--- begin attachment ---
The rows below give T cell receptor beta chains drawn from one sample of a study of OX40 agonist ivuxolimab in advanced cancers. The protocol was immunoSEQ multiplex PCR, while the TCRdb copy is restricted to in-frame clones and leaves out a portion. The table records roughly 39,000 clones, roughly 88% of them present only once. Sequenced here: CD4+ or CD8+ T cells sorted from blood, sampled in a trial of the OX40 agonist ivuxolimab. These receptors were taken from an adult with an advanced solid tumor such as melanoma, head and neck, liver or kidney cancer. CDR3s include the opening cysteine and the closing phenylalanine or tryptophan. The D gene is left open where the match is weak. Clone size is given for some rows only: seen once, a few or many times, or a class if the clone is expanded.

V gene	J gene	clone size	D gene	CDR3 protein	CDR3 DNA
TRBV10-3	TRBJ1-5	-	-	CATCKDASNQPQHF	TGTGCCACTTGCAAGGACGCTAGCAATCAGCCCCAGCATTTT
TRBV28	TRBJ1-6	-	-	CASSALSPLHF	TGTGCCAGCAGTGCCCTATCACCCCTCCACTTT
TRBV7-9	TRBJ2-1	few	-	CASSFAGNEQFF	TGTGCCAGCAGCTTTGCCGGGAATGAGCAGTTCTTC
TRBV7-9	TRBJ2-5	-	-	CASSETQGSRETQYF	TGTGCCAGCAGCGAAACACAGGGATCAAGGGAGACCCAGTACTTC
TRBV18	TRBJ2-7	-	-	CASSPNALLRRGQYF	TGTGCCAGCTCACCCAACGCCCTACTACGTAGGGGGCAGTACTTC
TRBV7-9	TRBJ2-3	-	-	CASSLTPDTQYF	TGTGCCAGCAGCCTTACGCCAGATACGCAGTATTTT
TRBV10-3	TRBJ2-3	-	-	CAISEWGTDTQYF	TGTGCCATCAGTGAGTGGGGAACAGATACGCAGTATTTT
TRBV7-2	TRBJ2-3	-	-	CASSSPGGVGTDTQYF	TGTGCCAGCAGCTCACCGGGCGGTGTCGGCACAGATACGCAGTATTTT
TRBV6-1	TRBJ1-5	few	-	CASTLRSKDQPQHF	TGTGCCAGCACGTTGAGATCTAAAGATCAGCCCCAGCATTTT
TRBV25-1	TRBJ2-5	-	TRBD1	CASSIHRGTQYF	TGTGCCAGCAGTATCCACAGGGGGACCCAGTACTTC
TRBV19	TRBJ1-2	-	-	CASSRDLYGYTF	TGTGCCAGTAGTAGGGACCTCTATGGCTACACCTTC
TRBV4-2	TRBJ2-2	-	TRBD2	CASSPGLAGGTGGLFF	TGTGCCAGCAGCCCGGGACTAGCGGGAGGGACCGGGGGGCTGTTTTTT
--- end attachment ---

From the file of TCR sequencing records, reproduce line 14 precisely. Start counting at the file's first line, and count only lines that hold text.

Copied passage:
TRBV4-2	TRBJ2-2	-	TRBD2	CASSPGLAGGTGGLFF	TGTGCCAGCAGCCCGGGACTAGCGGGAGGGACCGGGGGGCTGTTTTTT